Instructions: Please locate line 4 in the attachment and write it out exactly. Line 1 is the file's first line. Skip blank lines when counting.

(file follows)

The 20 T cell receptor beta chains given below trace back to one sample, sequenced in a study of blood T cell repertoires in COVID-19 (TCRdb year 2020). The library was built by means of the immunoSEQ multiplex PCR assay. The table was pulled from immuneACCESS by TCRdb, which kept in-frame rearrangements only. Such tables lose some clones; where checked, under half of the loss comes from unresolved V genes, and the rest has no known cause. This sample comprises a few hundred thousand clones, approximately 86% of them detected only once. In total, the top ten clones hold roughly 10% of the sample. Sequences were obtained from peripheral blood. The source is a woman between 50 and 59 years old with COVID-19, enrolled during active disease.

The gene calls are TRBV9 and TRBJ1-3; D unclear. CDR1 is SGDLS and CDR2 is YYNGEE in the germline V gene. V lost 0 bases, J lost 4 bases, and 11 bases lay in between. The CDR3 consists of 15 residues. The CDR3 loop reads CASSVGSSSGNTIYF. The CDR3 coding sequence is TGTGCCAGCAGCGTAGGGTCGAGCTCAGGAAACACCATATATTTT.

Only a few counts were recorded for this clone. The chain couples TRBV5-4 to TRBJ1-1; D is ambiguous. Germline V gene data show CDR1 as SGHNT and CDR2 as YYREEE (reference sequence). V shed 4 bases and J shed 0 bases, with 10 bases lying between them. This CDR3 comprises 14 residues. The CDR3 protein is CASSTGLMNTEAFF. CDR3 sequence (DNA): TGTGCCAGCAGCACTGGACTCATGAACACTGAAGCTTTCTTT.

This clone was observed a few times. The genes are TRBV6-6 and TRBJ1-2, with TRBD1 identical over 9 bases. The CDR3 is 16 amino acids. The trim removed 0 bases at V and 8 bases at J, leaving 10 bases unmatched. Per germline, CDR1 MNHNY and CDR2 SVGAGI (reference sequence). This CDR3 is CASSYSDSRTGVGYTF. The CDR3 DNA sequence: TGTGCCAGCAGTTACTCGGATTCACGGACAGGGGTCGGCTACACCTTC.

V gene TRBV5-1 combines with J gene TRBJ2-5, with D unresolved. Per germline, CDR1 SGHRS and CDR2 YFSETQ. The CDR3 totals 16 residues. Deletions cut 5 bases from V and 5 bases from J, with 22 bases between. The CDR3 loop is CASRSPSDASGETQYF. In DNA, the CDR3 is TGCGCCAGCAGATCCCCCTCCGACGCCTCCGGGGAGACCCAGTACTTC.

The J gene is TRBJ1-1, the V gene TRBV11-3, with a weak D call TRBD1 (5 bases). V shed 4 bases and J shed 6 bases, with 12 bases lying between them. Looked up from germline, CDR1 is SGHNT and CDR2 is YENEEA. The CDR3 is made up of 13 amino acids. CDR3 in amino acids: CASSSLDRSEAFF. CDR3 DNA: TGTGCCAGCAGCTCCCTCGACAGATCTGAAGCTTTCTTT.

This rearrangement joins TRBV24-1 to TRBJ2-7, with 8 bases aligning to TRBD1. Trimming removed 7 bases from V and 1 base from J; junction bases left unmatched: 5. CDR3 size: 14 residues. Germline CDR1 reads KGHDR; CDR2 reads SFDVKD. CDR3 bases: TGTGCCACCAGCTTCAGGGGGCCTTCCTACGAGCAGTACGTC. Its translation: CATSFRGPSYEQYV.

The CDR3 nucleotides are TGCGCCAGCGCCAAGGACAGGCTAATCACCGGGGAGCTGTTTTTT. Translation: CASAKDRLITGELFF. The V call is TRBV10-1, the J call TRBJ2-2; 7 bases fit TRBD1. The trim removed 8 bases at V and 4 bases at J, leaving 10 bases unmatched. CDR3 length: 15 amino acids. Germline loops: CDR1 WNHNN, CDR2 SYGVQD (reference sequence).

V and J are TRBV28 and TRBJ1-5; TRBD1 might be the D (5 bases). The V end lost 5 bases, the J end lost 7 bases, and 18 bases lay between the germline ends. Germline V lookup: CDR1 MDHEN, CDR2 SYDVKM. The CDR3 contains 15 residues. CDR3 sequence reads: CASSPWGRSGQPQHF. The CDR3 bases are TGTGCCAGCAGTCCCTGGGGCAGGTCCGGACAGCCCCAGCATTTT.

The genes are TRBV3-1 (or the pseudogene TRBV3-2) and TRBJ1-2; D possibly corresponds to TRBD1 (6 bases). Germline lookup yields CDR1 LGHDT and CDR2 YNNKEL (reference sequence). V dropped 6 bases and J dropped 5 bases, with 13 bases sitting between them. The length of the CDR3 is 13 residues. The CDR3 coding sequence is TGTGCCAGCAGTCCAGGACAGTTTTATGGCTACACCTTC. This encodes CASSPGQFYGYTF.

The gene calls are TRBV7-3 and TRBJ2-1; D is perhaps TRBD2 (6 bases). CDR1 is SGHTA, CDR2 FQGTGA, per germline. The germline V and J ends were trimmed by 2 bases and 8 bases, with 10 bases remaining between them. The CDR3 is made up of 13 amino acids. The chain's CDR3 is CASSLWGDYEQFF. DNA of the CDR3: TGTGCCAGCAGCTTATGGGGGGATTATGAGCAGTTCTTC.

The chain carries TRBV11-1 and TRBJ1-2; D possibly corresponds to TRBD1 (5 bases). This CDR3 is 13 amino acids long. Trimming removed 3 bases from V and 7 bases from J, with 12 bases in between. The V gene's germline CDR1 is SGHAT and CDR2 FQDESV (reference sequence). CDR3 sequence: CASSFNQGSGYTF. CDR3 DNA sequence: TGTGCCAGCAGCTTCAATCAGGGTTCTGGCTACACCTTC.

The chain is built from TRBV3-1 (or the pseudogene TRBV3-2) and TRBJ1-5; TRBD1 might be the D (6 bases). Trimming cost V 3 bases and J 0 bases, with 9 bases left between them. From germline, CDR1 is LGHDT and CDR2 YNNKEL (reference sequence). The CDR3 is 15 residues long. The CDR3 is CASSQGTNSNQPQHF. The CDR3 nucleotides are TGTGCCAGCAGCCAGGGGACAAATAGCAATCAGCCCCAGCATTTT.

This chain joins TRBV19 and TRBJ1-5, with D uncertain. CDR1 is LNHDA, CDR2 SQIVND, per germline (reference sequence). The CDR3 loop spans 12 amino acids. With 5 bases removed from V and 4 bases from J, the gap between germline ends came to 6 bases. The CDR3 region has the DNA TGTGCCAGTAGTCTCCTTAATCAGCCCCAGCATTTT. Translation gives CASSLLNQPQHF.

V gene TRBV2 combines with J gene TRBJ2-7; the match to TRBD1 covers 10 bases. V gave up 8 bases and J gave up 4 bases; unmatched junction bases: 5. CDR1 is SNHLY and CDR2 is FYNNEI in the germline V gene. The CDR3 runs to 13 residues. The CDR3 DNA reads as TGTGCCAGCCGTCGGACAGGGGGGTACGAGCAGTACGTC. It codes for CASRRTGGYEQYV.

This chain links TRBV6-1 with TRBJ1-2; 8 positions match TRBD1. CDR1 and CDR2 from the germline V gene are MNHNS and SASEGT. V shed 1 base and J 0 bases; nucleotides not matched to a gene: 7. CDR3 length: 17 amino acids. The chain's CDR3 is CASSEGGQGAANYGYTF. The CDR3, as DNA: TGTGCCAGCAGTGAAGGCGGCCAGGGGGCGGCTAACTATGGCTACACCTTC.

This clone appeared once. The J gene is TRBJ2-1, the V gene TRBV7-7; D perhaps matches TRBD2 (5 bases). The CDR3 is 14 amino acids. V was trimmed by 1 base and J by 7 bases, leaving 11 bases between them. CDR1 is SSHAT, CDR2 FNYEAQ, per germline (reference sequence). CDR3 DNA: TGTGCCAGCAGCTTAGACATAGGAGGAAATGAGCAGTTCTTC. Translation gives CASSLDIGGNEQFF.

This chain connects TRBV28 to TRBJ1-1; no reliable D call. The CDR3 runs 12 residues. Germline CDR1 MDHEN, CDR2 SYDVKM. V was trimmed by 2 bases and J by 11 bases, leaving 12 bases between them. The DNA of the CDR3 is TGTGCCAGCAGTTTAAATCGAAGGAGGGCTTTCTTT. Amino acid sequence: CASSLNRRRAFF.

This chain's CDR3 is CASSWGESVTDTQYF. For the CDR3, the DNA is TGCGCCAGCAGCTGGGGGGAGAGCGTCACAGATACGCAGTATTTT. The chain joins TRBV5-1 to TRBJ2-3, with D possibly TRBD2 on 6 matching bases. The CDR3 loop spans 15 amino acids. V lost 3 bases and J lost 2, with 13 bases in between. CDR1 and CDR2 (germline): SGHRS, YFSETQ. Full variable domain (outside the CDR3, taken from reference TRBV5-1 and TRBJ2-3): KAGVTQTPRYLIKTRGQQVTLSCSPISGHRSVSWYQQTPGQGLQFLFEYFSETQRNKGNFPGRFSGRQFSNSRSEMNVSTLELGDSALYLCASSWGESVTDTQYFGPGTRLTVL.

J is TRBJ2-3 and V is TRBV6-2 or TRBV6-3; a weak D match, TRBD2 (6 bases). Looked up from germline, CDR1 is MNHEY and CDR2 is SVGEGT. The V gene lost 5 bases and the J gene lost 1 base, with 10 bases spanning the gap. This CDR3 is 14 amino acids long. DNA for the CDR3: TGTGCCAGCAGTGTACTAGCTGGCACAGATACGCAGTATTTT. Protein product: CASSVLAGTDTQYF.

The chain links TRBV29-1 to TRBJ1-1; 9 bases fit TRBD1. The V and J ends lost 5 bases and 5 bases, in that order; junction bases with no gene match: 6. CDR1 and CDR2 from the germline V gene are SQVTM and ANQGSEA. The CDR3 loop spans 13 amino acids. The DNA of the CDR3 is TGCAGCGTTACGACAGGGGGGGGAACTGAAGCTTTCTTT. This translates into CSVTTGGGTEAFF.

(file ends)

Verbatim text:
This clone was observed a few times. The genes are TRBV6-6 and TRBJ1-2, with TRBD1 identical over 9 bases. The CDR3 is 16 amino acids. The trim removed 0 bases at V and 8 bases at J, leaving 10 bases unmatched. Per germline, CDR1 MNHNY and CDR2 SVGAGI (reference sequence). This CDR3 is CASSYSDSRTGVGYTF. The CDR3 DNA sequence: TGTGCCAGCAGTTACTCGGATTCACGGACAGGGGTCGGCTACACCTTC.